I found myself in a good spot and the slippery off cambers proved adventuresome. When we hit the sand for the first time I veered left and dismounted keeping my momentum and got the bike locked on my shoulder and sprinted. Yes that is right I sprinted, I sprinted and passed three or five riders. I could hear friends yelling and others noting my moving up in the sand and shouting encouragement. Evo was racing today.
I remounted and pushed for the couple hundred meters before the slippery mud made turning an exciting endeavor. There was a lot of “hook and ladder” action where a rider’s back wheel goes sideways as it loses traction but the rider keeps it upright. Some did not keep it upright. We call that crashing. For this reason you had to be careful not to get too close to the ride in front on dicey corners or his fate could be yours.
After the first lap I was on the wheel of Terry Buchanan and decided to try and sit there. Terry is a strong rider who took some good lines and I followed them to my benefit. I again moved up in the sand and then later at a particularly muddy slow corner I followed El Jefe’s advice and ran the inside line with the bike in my right hand while hooking my left hand on a tree and whipping around the corner (crack the whip style) gaining two places much to the dismay of my competitors who were slogging wide in the mud bog.
Feral Dave caught and passed me and I wondered where El Jefe’ and Big John were as they typically are ahead of me by the second lap. I do fancy myself a “mudder” so it was not a complete surprise. I tried not to let Feral Dave get away and caught up in the sand on the next lap and pulled ahead after remounting. As always he gave me words of encouragement as I passed. Dave is just a classy guy.
The race was about survival now as I adopted a selfish race outlook. I would ride past a guy on my left who was stopped, struggling to get his chain back on. Then I passed a rider on my right who had just slid out in a corner. I wasn’t bunny-hopping bodies or anything, but I did try and keep my focus and ignore the misfortune of others. There would be plenty of time for empathy after the race.
If you crashed, or even if you dabbed (put a foot down), building your speed back up (or what we called speed on this slow motion mud day) took a ton of effort. Effort equals pain after the first lap by the way. The race was summed up best by a downed Cucina rider who slid out and rolled onto his back and looked up at the sky motionless.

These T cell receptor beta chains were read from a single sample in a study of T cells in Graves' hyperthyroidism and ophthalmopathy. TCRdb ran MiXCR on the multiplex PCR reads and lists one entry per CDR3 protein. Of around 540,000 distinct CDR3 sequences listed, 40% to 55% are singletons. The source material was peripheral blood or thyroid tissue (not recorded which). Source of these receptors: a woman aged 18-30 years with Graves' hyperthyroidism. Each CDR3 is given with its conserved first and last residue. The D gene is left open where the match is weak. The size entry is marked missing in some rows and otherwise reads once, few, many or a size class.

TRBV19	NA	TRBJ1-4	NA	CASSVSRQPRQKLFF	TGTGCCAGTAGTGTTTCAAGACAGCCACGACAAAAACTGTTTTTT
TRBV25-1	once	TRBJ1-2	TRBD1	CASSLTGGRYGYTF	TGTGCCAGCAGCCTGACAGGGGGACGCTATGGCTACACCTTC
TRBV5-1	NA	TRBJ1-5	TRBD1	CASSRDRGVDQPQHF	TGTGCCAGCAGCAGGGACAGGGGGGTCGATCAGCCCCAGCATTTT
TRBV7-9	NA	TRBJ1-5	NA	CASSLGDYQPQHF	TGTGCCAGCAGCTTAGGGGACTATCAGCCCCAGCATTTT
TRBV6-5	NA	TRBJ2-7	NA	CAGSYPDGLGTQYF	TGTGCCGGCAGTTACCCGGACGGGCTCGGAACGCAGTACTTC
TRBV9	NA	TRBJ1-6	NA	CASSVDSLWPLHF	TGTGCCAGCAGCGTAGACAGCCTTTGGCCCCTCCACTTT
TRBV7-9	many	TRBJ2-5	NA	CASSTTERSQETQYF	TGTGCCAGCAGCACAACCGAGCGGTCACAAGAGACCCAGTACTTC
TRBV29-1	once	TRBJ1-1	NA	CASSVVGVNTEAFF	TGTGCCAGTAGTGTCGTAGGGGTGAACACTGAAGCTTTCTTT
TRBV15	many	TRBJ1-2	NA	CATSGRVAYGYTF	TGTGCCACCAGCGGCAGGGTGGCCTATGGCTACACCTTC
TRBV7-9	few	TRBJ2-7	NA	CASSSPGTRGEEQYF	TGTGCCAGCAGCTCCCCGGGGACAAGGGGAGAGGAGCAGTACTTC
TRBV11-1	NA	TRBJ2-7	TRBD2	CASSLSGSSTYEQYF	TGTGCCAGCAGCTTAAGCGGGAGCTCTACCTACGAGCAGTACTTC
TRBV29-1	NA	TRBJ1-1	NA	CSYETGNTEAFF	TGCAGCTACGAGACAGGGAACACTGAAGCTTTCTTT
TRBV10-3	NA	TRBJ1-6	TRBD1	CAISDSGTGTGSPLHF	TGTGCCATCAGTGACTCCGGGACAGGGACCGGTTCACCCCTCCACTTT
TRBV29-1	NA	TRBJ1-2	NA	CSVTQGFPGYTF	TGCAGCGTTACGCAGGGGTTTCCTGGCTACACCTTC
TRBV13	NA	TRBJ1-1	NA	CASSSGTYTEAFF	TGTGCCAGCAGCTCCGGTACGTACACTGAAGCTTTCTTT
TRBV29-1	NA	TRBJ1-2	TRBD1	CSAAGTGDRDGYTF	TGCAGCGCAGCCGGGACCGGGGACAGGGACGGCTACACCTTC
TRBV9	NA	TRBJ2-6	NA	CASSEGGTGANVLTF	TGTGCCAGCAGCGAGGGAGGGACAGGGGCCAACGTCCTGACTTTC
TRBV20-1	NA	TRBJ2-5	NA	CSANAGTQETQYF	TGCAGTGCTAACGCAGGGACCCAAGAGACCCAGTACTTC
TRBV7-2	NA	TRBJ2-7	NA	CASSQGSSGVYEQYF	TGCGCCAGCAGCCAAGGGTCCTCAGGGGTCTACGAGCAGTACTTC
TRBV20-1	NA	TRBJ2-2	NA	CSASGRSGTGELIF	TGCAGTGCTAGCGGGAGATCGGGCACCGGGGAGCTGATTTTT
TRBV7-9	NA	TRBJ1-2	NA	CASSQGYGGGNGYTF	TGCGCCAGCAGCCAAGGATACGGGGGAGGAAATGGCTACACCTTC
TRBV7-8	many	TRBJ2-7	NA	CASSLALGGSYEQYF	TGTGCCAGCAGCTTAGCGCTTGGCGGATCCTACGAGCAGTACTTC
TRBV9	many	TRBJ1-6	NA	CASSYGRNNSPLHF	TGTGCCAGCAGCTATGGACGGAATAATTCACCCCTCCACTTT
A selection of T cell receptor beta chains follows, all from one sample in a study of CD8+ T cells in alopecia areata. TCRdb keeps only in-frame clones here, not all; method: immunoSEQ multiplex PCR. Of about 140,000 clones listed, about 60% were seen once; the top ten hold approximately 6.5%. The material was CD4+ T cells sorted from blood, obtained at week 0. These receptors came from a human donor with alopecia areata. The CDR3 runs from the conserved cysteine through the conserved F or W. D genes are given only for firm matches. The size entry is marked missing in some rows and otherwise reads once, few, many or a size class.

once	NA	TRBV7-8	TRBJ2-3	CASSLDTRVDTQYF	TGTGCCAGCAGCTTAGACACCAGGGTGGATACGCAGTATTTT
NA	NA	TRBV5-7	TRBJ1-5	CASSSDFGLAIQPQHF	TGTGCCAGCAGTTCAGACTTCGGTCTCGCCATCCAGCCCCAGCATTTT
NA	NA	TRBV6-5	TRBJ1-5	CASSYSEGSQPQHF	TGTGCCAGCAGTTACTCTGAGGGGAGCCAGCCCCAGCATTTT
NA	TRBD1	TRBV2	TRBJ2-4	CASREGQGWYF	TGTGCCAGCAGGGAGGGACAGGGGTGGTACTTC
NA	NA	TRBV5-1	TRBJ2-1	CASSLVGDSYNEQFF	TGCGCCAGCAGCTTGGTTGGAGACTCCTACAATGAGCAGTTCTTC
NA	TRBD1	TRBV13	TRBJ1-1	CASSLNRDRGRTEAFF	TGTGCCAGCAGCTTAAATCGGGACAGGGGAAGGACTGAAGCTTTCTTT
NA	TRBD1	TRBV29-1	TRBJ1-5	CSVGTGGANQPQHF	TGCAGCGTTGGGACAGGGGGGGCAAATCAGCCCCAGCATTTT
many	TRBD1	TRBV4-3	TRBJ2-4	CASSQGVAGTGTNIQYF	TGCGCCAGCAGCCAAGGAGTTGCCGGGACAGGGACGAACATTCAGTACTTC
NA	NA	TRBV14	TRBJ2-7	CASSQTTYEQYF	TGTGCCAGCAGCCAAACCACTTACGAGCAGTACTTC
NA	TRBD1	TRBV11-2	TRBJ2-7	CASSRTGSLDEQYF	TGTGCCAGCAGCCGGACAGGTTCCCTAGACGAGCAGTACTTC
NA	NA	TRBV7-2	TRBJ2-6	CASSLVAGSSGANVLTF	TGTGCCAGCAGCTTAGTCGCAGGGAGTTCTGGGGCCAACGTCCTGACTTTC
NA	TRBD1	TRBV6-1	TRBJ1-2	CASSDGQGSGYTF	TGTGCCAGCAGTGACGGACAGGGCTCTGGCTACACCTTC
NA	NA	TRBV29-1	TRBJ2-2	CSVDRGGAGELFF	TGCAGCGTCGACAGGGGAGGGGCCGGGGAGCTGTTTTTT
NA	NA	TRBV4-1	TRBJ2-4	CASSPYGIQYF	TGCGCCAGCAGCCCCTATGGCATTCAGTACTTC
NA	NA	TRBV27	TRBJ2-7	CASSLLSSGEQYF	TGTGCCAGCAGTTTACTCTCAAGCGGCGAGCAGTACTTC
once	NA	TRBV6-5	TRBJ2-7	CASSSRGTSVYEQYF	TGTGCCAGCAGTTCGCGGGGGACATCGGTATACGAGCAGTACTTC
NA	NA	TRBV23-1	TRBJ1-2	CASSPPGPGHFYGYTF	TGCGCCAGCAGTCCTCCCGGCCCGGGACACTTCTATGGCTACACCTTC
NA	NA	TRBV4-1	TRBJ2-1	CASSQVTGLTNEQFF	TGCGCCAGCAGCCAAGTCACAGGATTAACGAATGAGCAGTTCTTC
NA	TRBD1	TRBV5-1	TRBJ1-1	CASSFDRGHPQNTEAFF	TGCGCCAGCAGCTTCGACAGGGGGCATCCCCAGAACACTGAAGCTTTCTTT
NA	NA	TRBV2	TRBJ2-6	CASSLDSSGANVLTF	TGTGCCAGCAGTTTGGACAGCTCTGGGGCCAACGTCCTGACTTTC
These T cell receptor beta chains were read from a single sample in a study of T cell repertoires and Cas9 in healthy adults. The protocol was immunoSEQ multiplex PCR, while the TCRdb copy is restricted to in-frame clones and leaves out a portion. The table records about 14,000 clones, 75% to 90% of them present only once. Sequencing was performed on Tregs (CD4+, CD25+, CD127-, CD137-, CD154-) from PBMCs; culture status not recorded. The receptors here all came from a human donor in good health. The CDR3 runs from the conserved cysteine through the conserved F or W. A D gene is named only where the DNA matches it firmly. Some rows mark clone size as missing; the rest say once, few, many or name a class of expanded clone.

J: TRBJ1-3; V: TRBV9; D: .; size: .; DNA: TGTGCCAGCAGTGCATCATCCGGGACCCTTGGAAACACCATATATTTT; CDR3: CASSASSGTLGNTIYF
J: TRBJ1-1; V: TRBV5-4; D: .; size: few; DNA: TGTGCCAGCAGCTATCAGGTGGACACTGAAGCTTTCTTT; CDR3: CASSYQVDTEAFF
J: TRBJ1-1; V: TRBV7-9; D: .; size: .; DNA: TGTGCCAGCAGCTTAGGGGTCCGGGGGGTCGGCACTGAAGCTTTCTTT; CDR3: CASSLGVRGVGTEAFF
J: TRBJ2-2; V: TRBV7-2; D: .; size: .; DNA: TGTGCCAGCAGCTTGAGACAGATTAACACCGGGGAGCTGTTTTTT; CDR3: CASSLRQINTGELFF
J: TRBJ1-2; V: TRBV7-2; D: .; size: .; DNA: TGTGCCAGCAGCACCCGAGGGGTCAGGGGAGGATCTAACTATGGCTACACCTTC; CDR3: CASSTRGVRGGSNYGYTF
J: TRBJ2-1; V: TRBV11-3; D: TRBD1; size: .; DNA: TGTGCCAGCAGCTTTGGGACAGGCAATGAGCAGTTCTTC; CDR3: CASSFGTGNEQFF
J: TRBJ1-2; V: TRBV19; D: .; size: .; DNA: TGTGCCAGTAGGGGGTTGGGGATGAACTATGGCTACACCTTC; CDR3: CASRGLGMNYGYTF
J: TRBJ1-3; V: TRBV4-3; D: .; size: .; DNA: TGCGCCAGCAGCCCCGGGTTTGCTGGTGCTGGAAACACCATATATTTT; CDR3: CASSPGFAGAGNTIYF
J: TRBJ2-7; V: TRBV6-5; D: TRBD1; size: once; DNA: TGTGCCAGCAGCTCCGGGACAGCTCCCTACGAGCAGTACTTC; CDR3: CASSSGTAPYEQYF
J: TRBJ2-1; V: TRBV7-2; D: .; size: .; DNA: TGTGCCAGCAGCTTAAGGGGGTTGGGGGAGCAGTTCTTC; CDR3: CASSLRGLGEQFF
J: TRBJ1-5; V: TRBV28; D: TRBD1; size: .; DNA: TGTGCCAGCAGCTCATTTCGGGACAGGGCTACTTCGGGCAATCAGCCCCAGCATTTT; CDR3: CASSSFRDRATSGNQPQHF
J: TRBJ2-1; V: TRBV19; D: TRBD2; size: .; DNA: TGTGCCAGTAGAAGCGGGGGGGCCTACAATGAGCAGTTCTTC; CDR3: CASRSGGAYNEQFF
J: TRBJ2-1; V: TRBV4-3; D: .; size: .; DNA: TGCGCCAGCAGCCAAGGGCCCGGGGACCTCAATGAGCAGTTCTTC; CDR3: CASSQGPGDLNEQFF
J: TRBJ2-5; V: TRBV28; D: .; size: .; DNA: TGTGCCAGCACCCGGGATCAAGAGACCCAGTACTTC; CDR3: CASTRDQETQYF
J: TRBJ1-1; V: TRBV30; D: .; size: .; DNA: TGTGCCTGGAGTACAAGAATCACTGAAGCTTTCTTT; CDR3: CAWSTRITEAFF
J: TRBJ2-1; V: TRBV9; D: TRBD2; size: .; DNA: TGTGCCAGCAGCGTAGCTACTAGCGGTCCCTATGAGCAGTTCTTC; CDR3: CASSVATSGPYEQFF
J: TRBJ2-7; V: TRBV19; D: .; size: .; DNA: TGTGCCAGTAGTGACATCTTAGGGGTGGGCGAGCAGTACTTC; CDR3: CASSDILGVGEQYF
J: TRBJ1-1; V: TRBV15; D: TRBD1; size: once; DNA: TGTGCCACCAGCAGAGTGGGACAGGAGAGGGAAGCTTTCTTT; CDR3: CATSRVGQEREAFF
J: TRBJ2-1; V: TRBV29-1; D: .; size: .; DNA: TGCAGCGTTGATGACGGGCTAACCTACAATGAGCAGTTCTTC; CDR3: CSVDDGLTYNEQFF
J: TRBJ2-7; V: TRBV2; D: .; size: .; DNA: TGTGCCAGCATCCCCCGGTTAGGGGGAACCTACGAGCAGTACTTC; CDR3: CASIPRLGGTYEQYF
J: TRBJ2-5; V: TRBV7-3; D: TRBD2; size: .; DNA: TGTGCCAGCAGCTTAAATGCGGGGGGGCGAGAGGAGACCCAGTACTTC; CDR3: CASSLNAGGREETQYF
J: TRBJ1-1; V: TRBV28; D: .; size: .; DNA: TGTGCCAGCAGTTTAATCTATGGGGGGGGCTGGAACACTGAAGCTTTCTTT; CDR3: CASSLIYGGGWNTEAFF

“You okay?” I shouted as I approached.
“Yeah….. This just..Sucks!” He yelled, accent on the last word, still without moving. He wasn’t hurt; he just didn’t want to get up. I understood.
I was using all of my skills to try and avoid the same fate. I was shape shifting and channeling my inner Sven Nys to keep the bike upright. I moved my weight back to try and maintain traction when things got slick. I was trying to keep my power going throughout my pedal stroke to avoid sliding out. I was quick to run and I embraced the sand. Everything I had learned riding tight turns in Mazama, commuting across loose gravel, and hanging on wheels doing the Thrilla was in play during the race. The bike was functioning well, the tires were working, the pad for shouldering the bike was wonderful. Everything within my control was working.
One of the things I love about cycling, and particularly Cyclocross, is getting the variables right. The right clothing, the right bike set up, the right pressure the bike handling skills, all make a difference. When someone feels they were cheated because they crashed (on their own) or flatted because their pressure was too low I just shrug my shoulders as I think these things are generally within their control. This isn’t to say I don’t make mistakes because I sure do, but there is a learning curve in this sport and that is part of the charm. If experience came in a can I’d be first in line to buy some. It doesn’t and learning from your mistakes and experience is an advantage.